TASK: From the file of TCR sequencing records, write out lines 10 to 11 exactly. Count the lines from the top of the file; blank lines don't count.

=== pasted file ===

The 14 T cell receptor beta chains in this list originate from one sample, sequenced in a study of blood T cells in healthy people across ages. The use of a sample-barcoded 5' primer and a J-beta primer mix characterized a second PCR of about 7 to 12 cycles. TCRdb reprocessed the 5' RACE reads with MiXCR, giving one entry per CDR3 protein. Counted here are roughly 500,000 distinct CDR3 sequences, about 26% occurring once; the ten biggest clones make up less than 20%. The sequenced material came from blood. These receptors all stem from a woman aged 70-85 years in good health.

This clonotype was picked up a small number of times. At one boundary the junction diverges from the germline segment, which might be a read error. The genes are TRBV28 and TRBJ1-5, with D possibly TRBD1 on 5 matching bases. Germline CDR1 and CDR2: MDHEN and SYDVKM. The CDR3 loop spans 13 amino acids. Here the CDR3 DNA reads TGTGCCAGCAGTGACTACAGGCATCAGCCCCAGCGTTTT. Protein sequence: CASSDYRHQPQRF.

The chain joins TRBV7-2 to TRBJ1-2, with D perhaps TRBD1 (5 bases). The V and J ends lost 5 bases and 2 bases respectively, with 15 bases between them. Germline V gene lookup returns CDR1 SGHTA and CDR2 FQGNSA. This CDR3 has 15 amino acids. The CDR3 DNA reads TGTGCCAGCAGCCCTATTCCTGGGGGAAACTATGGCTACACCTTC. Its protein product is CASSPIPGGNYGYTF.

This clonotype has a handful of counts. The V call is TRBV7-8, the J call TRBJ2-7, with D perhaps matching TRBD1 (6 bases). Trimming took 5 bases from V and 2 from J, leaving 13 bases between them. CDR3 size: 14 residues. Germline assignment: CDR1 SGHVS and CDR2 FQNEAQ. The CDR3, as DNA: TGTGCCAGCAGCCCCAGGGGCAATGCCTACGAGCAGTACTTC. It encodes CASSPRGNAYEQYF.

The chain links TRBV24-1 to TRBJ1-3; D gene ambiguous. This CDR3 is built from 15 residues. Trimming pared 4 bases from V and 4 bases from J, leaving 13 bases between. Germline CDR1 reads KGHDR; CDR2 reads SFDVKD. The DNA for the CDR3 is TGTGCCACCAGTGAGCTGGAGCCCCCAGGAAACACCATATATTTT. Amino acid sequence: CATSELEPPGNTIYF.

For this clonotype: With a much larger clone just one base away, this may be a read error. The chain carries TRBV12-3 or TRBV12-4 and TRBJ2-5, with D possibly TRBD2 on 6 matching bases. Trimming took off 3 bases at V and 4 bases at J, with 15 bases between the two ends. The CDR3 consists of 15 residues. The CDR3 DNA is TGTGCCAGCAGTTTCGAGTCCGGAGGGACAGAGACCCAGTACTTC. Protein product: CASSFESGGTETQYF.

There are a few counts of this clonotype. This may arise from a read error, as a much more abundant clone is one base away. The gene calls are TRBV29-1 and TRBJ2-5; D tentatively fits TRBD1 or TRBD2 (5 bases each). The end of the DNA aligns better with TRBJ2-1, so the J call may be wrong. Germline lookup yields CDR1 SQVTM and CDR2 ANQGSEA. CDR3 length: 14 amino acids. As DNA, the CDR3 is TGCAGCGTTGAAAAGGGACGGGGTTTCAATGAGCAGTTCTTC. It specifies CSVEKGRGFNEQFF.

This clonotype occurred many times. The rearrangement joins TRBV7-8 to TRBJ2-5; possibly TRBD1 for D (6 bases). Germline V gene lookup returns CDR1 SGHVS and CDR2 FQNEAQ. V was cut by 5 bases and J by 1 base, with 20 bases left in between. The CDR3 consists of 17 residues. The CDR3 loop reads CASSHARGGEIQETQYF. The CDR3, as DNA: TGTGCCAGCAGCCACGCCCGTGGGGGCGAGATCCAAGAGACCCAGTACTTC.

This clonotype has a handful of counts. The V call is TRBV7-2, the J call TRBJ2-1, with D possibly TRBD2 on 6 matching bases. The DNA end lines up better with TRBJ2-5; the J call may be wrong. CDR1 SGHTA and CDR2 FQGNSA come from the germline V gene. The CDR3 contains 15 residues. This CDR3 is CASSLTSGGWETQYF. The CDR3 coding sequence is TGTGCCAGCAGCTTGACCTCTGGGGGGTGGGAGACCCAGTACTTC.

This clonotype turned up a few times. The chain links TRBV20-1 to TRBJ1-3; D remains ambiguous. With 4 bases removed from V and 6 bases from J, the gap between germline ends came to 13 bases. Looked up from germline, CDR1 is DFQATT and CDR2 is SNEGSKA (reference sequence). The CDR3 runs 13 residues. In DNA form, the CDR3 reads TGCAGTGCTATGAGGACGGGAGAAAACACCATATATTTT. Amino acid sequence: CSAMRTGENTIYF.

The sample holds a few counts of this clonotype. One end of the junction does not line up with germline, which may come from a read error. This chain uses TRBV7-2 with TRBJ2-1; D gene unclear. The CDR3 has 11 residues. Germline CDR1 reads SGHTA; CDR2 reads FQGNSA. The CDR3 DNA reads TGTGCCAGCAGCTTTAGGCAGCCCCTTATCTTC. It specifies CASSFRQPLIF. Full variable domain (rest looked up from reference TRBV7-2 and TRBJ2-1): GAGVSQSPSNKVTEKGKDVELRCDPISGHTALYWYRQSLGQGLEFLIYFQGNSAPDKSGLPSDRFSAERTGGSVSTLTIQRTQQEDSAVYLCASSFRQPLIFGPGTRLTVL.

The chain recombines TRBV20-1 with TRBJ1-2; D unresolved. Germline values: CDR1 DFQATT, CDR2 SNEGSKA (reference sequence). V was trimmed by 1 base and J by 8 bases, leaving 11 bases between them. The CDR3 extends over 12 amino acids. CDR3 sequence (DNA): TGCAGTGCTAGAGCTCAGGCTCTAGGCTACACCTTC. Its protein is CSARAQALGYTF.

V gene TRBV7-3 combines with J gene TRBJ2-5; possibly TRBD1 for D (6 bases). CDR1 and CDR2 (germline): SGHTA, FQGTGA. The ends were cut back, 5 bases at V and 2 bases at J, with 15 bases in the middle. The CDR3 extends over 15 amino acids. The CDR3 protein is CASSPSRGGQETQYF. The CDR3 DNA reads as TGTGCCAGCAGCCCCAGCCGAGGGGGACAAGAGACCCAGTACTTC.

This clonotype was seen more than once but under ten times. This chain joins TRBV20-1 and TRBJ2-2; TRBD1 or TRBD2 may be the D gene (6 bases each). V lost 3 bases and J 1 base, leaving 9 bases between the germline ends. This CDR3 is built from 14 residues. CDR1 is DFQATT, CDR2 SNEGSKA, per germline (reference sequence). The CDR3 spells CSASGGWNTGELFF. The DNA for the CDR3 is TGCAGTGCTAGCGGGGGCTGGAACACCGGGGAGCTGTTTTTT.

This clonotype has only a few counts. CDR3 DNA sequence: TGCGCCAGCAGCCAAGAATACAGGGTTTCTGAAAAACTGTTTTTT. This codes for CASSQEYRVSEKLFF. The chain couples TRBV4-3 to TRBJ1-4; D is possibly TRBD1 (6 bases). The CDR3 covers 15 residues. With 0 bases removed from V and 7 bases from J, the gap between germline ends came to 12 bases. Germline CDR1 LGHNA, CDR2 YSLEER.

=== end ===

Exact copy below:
This clonotype turned up a few times. The chain links TRBV20-1 to TRBJ1-3; D remains ambiguous. With 4 bases removed from V and 6 bases from J, the gap between germline ends came to 13 bases. Looked up from germline, CDR1 is DFQATT and CDR2 is SNEGSKA (reference sequence). The CDR3 runs 13 residues. In DNA form, the CDR3 reads TGCAGTGCTATGAGGACGGGAGAAAACACCATATATTTT. Amino acid sequence: CSAMRTGENTIYF.

The sample holds a few counts of this clonotype. One end of the junction does not line up with germline, which may come from a read error. This chain uses TRBV7-2 with TRBJ2-1; D gene unclear. The CDR3 has 11 residues. Germline CDR1 reads SGHTA; CDR2 reads FQGNSA. The CDR3 DNA reads TGTGCCAGCAGCTTTAGGCAGCCCCTTATCTTC. It specifies CASSFRQPLIF. Full variable domain (rest looked up from reference TRBV7-2 and TRBJ2-1): GAGVSQSPSNKVTEKGKDVELRCDPISGHTALYWYRQSLGQGLEFLIYFQGNSAPDKSGLPSDRFSAERTGGSVSTLTIQRTQQEDSAVYLCASSFRQPLIFGPGTRLTVL.